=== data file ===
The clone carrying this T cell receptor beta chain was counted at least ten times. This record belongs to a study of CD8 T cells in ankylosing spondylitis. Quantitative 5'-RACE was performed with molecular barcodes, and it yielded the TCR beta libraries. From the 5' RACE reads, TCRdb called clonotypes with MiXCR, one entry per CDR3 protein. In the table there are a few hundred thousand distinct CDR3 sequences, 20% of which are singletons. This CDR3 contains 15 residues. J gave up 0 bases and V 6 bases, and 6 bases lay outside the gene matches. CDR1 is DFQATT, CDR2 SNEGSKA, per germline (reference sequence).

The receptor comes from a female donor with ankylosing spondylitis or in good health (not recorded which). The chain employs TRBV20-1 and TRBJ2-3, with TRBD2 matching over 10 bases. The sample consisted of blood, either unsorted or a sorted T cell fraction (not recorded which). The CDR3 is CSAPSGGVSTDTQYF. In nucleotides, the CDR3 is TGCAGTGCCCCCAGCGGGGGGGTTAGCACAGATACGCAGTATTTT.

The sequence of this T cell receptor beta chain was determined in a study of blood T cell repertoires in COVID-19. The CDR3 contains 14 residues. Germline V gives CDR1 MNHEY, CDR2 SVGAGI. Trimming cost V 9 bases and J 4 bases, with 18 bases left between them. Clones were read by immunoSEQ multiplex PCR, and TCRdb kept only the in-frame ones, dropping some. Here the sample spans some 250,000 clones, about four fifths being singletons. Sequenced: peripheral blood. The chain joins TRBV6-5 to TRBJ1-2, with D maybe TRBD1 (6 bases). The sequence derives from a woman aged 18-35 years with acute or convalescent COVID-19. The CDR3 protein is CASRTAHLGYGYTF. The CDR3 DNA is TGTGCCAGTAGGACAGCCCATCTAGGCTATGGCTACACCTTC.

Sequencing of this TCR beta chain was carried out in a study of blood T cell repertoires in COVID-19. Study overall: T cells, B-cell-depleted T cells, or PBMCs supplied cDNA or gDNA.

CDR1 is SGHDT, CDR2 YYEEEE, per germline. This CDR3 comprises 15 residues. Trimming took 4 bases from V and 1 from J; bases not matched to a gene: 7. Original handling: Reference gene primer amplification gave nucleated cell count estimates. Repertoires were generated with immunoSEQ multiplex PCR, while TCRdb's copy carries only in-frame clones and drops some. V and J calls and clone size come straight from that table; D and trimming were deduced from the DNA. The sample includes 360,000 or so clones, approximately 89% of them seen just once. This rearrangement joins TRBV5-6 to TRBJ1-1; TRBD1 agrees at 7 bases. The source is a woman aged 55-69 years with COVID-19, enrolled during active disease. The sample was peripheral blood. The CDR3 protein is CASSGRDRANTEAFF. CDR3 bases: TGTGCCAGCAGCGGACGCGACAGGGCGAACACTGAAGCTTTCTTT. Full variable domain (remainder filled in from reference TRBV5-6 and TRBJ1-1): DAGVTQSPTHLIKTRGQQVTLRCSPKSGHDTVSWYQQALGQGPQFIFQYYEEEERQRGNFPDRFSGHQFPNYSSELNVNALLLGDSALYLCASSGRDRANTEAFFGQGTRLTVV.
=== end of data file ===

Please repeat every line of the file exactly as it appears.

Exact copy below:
The clone carrying this T cell receptor beta chain was counted at least ten times. This record belongs to a study of CD8 T cells in ankylosing spondylitis. Quantitative 5'-RACE was performed with molecular barcodes, and it yielded the TCR beta libraries. From the 5' RACE reads, TCRdb called clonotypes with MiXCR, one entry per CDR3 protein. In the table there are a few hundred thousand distinct CDR3 sequences, 20% of which are singletons. This CDR3 contains 15 residues. J gave up 0 bases and V 6 bases, and 6 bases lay outside the gene matches. CDR1 is DFQATT, CDR2 SNEGSKA, per germline (reference sequence).

The receptor comes from a female donor with ankylosing spondylitis or in good health (not recorded which). The chain employs TRBV20-1 and TRBJ2-3, with TRBD2 matching over 10 bases. The sample consisted of blood, either unsorted or a sorted T cell fraction (not recorded which). The CDR3 is CSAPSGGVSTDTQYF. In nucleotides, the CDR3 is TGCAGTGCCCCCAGCGGGGGGGTTAGCACAGATACGCAGTATTTT.

The sequence of this T cell receptor beta chain was determined in a study of blood T cell repertoires in COVID-19. The CDR3 contains 14 residues. Germline V gives CDR1 MNHEY, CDR2 SVGAGI. Trimming cost V 9 bases and J 4 bases, with 18 bases left between them. Clones were read by immunoSEQ multiplex PCR, and TCRdb kept only the in-frame ones, dropping some. Here the sample spans some 250,000 clones, about four fifths being singletons. Sequenced: peripheral blood. The chain joins TRBV6-5 to TRBJ1-2, with D maybe TRBD1 (6 bases). The sequence derives from a woman aged 18-35 years with acute or convalescent COVID-19. The CDR3 protein is CASRTAHLGYGYTF. The CDR3 DNA is TGTGCCAGTAGGACAGCCCATCTAGGCTATGGCTACACCTTC.

Sequencing of this TCR beta chain was carried out in a study of blood T cell repertoires in COVID-19. Study overall: T cells, B-cell-depleted T cells, or PBMCs supplied cDNA or gDNA.

CDR1 is SGHDT, CDR2 YYEEEE, per germline. This CDR3 comprises 15 residues. Trimming took 4 bases from V and 1 from J; bases not matched to a gene: 7. Original handling: Reference gene primer amplification gave nucleated cell count estimates. Repertoires were generated with immunoSEQ multiplex PCR, while TCRdb's copy carries only in-frame clones and drops some. V and J calls and clone size come straight from that table; D and trimming were deduced from the DNA. The sample includes 360,000 or so clones, approximately 89% of them seen just once. This rearrangement joins TRBV5-6 to TRBJ1-1; TRBD1 agrees at 7 bases. The source is a woman aged 55-69 years with COVID-19, enrolled during active disease. The sample was peripheral blood. The CDR3 protein is CASSGRDRANTEAFF. CDR3 bases: TGTGCCAGCAGCGGACGCGACAGGGCGAACACTGAAGCTTTCTTT. Full variable domain (remainder filled in from reference TRBV5-6 and TRBJ1-1): DAGVTQSPTHLIKTRGQQVTLRCSPKSGHDTVSWYQQALGQGPQFIFQYYEEEERQRGNFPDRFSGHQFPNYSSELNVNALLLGDSALYLCASSGRDRANTEAFFGQGTRLTVV.